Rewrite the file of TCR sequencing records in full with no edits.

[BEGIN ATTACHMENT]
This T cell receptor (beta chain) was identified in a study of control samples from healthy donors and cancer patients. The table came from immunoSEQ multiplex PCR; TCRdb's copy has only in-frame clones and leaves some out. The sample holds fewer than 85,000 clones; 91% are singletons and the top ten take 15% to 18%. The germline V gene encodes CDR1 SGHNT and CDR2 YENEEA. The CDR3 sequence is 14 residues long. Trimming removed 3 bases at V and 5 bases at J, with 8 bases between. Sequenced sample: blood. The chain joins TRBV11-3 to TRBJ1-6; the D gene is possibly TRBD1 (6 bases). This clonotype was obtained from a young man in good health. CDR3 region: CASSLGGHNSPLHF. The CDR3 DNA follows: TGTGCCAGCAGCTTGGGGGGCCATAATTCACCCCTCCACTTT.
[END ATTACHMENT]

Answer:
This T cell receptor (beta chain) was identified in a study of control samples from healthy donors and cancer patients. The table came from immunoSEQ multiplex PCR; TCRdb's copy has only in-frame clones and leaves some out. The sample holds fewer than 85,000 clones; 91% are singletons and the top ten take 15% to 18%. The germline V gene encodes CDR1 SGHNT and CDR2 YENEEA. The CDR3 sequence is 14 residues long. Trimming removed 3 bases at V and 5 bases at J, with 8 bases between. Sequenced sample: blood. The chain joins TRBV11-3 to TRBJ1-6; the D gene is possibly TRBD1 (6 bases). This clonotype was obtained from a young man in good health. CDR3 region: CASSLGGHNSPLHF. The CDR3 DNA follows: TGTGCCAGCAGCTTGGGGGGCCATAATTCACCCCTCCACTTT.